He described how easy it is to put tags in generated HTML (CSS, anyone?) before going on to describe Microsoft's newest idea in XML technology, the iterator. Of course, the methods available from various iterators over various classes are different, so learning how one works does not guarantee understanding of how all works.

    I know a foolish consistency is the hobgoblin of a small mind, but this boggles.

    Anyway, a number of things came to me from the talk:

    1. There are a lot of VB programmers out there. They're not terribly smart, and Microsoft wants to protect their rice bowl.

    2. Microsoft is making it very easy for people to generate really crappy HTML from XML.

    3. There are a lot of great ideas in the Java world that Microsoft is glomming onto.

    The author is quite a nice guy, and bore well my comments about billg as Satan.
  • by mutzinator ( 156030 ) on Thursday February 14, 2002 @04:20PM (#3009516)

    About the writer

    Peter Wright is a software consultant and the author of numerous books on Visual Basic programming. He is currently working on two .Net titles for Apress slated for release later this year.

  • by jayed_99 ( 267003 ) on Thursday February 14, 2002 @08:01PM (#3011062)
    Dear Editor,

    I've never seen a more slanted piece of journalism since the last political spot I watched on TV during the previous Presidential election.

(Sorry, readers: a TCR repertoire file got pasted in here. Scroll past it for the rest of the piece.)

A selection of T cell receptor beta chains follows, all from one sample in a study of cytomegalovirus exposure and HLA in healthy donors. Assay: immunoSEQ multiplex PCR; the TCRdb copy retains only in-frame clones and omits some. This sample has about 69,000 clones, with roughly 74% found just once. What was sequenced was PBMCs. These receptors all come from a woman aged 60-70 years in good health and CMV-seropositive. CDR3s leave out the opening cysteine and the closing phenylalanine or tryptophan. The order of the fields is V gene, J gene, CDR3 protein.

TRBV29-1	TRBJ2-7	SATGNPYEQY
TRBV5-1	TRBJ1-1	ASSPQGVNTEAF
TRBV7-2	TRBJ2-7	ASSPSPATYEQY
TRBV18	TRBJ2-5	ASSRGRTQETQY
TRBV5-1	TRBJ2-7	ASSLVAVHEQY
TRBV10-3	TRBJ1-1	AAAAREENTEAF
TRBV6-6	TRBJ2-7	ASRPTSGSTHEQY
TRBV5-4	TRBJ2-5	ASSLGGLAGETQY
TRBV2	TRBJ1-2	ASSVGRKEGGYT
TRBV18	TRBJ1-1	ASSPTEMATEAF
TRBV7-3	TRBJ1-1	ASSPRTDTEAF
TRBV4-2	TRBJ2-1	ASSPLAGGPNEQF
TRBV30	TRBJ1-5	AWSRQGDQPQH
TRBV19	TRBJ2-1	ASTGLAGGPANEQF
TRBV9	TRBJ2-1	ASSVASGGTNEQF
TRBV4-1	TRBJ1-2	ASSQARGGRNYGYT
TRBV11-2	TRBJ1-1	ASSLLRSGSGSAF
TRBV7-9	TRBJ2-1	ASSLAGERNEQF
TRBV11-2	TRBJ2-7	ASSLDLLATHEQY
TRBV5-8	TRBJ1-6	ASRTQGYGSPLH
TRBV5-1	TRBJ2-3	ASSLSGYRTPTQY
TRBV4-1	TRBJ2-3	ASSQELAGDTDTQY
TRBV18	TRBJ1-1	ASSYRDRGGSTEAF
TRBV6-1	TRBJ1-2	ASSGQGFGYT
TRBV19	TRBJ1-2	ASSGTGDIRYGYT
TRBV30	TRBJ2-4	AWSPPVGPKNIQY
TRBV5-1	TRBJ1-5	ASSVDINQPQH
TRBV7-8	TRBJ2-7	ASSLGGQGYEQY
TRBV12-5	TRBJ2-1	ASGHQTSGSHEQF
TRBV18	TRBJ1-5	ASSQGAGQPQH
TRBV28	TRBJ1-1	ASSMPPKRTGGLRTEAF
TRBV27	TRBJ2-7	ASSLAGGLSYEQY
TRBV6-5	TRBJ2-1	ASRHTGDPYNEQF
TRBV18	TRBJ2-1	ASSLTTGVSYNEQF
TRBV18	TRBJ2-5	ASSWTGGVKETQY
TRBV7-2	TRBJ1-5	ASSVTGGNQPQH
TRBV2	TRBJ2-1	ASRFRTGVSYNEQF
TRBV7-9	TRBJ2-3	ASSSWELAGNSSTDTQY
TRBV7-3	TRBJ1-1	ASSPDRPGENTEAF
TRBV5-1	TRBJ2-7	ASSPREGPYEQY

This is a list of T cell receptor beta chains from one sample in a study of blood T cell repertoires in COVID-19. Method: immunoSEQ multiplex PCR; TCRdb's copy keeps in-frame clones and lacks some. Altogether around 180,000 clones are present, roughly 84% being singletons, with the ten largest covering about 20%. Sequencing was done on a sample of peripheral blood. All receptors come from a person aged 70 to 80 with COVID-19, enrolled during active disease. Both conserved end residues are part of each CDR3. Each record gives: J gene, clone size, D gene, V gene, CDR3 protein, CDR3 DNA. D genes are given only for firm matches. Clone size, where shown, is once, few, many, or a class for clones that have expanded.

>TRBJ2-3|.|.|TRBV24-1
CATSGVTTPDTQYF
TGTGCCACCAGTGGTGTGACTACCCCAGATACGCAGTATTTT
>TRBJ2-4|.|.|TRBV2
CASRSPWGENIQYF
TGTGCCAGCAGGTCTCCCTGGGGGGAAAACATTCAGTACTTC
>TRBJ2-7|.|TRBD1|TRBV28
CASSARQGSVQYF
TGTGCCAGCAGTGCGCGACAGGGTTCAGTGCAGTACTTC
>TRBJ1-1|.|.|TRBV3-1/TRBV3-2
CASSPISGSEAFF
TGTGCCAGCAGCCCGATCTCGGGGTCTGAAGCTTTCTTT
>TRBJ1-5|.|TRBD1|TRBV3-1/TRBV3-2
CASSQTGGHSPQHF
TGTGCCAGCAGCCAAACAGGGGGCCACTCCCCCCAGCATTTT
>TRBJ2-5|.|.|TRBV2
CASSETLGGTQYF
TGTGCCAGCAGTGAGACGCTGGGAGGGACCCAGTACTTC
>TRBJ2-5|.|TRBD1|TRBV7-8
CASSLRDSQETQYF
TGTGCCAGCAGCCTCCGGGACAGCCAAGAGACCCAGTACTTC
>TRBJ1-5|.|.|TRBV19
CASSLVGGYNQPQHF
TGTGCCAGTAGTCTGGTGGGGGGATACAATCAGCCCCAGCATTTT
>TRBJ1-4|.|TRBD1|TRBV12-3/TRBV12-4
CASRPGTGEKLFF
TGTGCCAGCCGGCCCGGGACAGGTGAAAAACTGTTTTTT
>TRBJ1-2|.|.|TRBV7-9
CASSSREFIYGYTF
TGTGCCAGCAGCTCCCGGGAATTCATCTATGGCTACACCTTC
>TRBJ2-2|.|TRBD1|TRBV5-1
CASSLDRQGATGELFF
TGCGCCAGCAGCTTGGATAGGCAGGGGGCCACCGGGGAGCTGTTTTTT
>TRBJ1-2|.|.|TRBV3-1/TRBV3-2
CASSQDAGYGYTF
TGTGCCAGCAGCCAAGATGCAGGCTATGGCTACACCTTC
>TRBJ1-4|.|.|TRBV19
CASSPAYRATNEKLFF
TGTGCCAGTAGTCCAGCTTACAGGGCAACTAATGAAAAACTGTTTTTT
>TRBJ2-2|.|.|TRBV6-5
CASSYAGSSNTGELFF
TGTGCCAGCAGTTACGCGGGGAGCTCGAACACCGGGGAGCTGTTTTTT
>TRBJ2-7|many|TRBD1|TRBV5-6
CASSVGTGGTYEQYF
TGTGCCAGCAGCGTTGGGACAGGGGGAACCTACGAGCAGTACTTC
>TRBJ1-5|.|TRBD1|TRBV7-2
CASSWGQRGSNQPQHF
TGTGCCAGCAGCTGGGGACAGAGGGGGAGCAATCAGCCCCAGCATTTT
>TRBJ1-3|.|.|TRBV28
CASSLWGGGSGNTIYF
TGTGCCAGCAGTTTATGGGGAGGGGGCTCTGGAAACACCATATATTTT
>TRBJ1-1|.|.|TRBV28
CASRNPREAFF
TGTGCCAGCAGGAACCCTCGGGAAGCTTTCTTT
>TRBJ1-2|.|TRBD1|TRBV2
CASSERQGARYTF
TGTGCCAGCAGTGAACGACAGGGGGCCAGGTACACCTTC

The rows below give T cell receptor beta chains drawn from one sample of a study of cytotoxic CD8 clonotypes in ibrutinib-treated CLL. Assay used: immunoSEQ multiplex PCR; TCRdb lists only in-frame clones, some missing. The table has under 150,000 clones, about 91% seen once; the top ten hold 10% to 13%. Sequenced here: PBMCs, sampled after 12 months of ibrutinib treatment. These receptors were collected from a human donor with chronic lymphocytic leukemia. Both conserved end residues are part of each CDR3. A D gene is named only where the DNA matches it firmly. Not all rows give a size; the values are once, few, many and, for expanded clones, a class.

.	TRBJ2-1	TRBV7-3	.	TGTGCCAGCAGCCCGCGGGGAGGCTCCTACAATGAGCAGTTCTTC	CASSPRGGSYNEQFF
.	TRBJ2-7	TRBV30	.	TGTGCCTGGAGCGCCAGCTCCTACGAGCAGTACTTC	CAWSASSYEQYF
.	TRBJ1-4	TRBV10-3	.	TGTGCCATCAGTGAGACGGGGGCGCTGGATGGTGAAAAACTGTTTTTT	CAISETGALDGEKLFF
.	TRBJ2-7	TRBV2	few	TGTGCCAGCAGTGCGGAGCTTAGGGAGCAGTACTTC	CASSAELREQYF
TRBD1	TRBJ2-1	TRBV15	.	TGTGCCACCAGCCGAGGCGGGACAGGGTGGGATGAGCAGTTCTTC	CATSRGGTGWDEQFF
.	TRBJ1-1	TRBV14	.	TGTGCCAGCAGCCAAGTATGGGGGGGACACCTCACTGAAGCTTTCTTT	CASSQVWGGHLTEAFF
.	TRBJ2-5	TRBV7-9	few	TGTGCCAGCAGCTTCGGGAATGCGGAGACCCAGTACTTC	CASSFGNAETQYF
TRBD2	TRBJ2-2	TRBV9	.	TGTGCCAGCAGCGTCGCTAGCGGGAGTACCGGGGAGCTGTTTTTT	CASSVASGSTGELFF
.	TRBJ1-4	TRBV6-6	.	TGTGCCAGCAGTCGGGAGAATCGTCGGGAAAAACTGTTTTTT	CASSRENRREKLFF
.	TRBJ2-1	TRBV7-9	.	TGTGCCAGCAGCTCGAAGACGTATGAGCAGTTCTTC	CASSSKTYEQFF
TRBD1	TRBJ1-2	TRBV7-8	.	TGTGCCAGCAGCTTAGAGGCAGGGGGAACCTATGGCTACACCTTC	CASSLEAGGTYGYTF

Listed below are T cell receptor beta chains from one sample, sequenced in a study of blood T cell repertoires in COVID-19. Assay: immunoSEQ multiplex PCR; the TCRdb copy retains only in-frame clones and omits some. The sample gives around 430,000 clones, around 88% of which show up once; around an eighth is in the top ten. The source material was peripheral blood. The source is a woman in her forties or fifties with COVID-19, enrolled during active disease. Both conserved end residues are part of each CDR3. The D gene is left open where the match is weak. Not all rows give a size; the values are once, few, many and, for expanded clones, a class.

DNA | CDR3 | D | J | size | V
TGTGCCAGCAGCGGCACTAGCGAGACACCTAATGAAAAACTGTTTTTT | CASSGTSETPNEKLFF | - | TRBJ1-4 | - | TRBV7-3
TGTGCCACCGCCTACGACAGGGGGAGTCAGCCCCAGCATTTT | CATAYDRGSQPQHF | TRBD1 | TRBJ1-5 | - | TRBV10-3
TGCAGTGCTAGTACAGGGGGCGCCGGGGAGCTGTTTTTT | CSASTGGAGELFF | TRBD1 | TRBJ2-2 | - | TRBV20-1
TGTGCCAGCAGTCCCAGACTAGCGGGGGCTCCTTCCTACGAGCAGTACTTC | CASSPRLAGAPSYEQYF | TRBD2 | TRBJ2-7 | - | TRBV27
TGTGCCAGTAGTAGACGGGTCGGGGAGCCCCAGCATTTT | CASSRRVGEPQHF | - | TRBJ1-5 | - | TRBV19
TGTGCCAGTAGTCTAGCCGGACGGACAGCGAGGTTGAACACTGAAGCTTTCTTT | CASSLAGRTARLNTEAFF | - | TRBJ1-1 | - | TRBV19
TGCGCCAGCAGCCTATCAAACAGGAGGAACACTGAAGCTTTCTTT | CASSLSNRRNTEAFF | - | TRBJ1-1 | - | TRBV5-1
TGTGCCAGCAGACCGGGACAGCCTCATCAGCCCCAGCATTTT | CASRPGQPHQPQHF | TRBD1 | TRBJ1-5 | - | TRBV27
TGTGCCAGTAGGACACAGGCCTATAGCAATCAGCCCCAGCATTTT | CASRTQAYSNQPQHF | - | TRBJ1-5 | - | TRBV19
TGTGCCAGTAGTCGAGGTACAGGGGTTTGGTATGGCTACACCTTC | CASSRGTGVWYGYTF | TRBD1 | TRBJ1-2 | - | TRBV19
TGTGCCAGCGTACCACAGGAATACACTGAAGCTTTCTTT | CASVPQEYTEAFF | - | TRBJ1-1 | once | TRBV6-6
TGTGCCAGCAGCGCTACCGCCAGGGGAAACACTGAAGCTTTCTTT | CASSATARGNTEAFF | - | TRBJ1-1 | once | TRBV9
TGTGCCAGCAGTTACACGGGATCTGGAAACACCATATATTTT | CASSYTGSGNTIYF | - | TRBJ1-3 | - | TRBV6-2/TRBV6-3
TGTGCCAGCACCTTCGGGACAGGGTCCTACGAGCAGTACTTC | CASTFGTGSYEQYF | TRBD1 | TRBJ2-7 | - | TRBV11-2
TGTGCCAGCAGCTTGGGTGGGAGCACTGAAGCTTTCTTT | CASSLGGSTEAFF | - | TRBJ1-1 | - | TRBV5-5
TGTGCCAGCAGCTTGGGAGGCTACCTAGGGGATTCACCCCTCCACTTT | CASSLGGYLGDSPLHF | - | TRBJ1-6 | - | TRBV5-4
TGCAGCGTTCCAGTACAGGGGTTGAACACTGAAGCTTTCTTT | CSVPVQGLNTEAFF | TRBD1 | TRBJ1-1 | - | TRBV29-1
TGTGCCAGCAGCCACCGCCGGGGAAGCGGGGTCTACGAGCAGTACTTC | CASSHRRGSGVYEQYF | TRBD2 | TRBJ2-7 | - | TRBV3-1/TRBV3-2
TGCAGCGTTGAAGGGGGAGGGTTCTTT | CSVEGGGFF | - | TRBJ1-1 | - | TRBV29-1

I doubt that anyone would equate Bill Gates' reputation with the near mythical standing that Charles Babbage has in the computer world.

    And Gutenberg? If Bill G had invented the transistor, I *might* find this a plausible comparison. But comparing the total value of all Microsoft products to the PRINTING PRESS is ludicrous. That's like comparing NyQuil to public sewer systems. (For those who don't get this analogy: NyQuil is good; it makes you feel better; it puts you in a coma so you won't walk around infecting other people with your germs...sewer systems are the most significant public health innovation of all time).

    The author's treatment of the arguments about .Net's heritage, youth and "privacy implications" are, at best, shallow and, at worst, weaselly.

    One, he says that the negative view of .Nets's heritage is "a holdover of the viral opinion...that Microsoft is the antichrist." Perhaps if Mr. Wright had thrown some profanity in this sentence it might be more offensive to the opposing view. I recommend that he do so in his next article so all of your readers can know how he really feels.